China has never acknowledged hacking into American networks, even in the biggest example of all: the theft of security clearance files of roughly 22 million Americans — including six million sets of fingerprints — from the Office of Personnel Management during the Obama administration. That exfiltration of data took the better part of a year, and resulted in an agreement between President Barack Obama and President Xi Jinping that resulted in a brief decline in malicious Chinese cyberactivity.
On Wednesday, China sent a warning to its companies to be alert to American hacking. And there has been plenty of that, too: In documents released by Edward Snowden, the former N.S.A. contractor, there was evidence of American efforts to hack into the systems of Huawei, the Chinese telecommunications giant, and military and leadership targets.
Telecommunications networks are key targets for hackers, and the system in Guam is particularly important to China because military communications often piggyback on commercial networks.
Tom Burt, the executive who oversees Microsoft’s threat intelligence unit, said in an interview that the company’s analysts — many of them veterans of the National Security Agency and other intelligence agencies — had found the code “while investigating intrusion activity impacting a U.S. port.” As they traced back the intrusion, they found other networks that were hit, “including some in the telecommunications sector in Guam.”
Microsoft published a blog post on Wednesday with detailed indicators about the code, to allow the operators of critical infrastructure to take preventive steps.
In a coordinated announcement, the N.S.A. published a technical report about Chinese intrusions into a wide swath of American critical infrastructure. The U.S. report was not expected to refer directly to the Guam incident reported by Microsoft, but it described a broader range of Chinese-origin threats.
The Biden administration has been racing to enforce newly created minimum cybersecurity standards for critical infrastructure. After a Russian ransomware attack on Colonial Pipeline in 2021 that resulted in an interruption of gasoline, diesel and airplane fuel flow on the East Coast, the administration has used the authorities of the Transportation Security Administration — which regulates pipelines — to force private-sector utilities to follow a series of cybersecurity mandates.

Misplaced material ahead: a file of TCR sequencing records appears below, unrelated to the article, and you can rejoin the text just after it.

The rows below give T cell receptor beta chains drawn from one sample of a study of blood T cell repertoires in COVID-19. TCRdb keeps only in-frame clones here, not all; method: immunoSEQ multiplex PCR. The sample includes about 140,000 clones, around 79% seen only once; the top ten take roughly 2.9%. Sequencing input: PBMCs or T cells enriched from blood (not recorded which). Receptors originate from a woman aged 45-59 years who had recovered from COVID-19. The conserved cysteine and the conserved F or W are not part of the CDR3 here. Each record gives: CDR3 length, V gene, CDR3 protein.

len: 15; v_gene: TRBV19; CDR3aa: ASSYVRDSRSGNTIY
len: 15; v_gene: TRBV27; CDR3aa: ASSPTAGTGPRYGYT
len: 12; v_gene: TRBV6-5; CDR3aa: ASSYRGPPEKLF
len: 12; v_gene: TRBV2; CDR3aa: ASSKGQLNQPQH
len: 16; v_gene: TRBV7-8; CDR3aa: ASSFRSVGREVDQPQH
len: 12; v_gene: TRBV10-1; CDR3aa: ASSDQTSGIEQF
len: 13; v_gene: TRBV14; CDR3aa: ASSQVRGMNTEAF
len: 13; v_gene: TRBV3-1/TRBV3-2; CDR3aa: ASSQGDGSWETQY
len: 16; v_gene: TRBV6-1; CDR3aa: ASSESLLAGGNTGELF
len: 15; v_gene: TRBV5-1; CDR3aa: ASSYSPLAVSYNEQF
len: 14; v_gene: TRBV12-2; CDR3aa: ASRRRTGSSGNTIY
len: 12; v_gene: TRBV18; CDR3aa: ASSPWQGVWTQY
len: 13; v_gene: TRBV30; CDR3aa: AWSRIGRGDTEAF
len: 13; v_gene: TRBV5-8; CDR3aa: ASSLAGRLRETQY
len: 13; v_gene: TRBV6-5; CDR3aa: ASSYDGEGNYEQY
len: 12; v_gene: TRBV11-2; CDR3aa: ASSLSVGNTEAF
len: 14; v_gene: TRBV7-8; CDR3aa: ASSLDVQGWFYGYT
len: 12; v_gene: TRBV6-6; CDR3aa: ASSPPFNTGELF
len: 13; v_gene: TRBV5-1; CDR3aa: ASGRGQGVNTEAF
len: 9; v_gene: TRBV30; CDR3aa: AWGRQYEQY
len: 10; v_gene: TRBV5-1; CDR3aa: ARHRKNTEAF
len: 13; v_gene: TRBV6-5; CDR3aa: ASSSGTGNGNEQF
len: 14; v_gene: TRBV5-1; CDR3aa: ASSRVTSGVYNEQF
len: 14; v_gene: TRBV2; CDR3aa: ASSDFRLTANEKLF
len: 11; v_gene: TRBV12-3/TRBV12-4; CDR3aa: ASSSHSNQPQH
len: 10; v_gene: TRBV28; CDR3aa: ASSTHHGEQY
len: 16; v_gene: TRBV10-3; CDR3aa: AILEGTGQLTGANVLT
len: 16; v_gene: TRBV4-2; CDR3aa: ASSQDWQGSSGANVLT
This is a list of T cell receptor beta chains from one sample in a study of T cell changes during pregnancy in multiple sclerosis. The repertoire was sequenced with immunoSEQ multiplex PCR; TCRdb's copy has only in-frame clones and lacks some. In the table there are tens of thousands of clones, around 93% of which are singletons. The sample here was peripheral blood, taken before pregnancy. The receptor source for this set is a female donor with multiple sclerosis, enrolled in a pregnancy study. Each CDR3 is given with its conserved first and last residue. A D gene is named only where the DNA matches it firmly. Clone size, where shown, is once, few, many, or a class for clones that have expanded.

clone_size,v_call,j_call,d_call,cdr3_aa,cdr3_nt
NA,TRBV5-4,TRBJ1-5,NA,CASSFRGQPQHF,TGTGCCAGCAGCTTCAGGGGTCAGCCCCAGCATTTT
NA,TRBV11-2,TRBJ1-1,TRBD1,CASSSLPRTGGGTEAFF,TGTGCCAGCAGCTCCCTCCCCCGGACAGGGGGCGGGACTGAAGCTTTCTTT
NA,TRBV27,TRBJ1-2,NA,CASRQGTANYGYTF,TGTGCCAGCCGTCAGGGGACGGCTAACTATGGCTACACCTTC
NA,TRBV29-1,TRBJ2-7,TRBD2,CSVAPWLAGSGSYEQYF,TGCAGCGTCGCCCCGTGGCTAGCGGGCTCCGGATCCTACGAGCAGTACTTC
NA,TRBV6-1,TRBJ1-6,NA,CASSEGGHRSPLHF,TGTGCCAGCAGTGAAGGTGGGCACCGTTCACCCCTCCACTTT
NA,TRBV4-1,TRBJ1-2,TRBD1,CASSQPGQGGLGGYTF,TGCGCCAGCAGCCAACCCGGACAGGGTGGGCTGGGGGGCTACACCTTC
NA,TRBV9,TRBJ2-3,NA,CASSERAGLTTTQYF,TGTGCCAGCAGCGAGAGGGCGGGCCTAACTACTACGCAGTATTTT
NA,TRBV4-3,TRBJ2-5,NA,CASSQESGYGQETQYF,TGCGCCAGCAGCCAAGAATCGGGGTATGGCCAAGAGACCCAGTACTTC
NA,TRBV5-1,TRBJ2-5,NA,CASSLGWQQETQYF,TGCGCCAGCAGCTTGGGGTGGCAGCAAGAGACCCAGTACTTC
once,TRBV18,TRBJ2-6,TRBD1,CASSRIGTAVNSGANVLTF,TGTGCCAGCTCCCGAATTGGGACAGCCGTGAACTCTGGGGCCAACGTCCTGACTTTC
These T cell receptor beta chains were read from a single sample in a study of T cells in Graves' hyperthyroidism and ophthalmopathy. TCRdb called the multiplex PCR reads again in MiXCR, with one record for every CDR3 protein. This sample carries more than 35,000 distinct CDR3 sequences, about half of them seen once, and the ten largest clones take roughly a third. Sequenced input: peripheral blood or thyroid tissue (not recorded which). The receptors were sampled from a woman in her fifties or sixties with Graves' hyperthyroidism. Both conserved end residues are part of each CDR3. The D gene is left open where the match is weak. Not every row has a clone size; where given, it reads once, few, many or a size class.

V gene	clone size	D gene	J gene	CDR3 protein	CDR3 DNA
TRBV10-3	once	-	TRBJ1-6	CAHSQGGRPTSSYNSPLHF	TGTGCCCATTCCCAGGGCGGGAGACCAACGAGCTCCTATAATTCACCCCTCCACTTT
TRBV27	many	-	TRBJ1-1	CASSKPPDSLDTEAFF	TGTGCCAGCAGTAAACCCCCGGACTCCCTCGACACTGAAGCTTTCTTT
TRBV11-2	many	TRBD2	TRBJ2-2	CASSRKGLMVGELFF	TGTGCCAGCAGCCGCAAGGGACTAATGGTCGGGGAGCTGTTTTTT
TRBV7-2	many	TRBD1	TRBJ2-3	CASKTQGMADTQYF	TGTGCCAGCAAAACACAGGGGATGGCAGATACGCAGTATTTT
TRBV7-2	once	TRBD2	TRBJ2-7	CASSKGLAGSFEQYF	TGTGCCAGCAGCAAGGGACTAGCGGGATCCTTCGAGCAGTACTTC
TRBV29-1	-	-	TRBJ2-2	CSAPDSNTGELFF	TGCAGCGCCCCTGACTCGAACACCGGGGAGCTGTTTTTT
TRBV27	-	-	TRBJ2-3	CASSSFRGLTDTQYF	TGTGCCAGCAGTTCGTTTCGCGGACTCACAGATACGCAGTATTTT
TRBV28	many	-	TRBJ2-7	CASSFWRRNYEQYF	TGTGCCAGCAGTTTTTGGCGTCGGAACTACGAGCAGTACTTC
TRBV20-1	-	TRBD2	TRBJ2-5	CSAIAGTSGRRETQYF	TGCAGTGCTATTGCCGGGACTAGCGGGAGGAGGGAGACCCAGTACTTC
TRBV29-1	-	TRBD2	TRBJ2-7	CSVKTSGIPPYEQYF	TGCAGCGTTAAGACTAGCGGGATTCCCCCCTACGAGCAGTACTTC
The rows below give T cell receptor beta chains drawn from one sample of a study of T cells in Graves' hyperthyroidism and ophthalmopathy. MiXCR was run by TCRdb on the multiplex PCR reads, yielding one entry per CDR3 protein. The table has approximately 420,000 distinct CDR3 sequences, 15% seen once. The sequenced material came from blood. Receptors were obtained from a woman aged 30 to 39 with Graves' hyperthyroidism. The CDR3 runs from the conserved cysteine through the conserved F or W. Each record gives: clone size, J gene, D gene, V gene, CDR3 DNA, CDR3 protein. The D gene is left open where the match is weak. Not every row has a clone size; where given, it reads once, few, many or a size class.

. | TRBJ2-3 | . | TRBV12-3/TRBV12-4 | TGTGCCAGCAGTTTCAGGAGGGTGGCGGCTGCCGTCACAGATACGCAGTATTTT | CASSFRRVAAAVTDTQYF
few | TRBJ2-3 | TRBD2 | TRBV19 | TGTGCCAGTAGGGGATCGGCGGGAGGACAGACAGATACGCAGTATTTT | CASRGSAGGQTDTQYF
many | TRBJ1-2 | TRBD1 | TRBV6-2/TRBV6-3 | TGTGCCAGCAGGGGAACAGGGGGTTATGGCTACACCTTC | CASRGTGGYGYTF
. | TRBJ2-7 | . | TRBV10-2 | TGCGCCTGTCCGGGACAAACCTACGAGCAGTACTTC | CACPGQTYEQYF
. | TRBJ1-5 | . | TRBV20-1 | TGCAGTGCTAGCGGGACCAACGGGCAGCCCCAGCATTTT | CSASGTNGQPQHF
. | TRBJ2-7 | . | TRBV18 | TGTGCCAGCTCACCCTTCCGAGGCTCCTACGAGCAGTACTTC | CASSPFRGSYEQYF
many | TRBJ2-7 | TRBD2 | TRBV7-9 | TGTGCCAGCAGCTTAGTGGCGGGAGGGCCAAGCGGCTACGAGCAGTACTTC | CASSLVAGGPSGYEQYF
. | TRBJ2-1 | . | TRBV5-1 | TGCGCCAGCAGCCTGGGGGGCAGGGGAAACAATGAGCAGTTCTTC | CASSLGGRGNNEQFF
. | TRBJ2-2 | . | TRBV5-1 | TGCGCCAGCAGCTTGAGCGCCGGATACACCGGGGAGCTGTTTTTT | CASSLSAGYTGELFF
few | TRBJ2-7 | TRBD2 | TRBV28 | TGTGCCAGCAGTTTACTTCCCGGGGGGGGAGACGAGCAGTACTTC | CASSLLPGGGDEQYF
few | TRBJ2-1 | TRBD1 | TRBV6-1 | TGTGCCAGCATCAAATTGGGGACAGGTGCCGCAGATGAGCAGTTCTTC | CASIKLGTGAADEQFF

A similar process is now underway for water supplies, airports and soon hospitals, all of which hackers have targeted in recent times.
The National Security Agency’s report is part of a relatively new U.S. government move to publish such data quickly in hopes of burning the Chinese operations. In years past, the United States usually withheld such information — sometimes classifying it — and shared it with only a select few companies or organizations. But that almost always assured that the hackers could stay well ahead of the government.
In this case, it was the focus on Guam that particularly seized the attention of officials who are assessing China’s capabilities — and its willingness — to attack or choke off Taiwan. Mr. Xi has ordered the People’s Liberation Army to be capable of taking the island by 2027. But the C.I.A. director, William J. Burns, has noted to Congress that the order “does not mean he has decided to conduct an invasion.”
In the dozens of U.S. tabletop exercises conducted in recent years to map out what such an attack might look like, one of China’s first anticipated moves would be to cut off American communications and slow the United States’ ability to respond. So the exercises envision attacks on satellite and ground communications, especially around American installations where military assets would be mobilized.
None is bigger than Guam, where Andersen Air Force Base would be the launching point for many of the Air Force missions to help defend the island, and a Navy port is crucial for American submarines.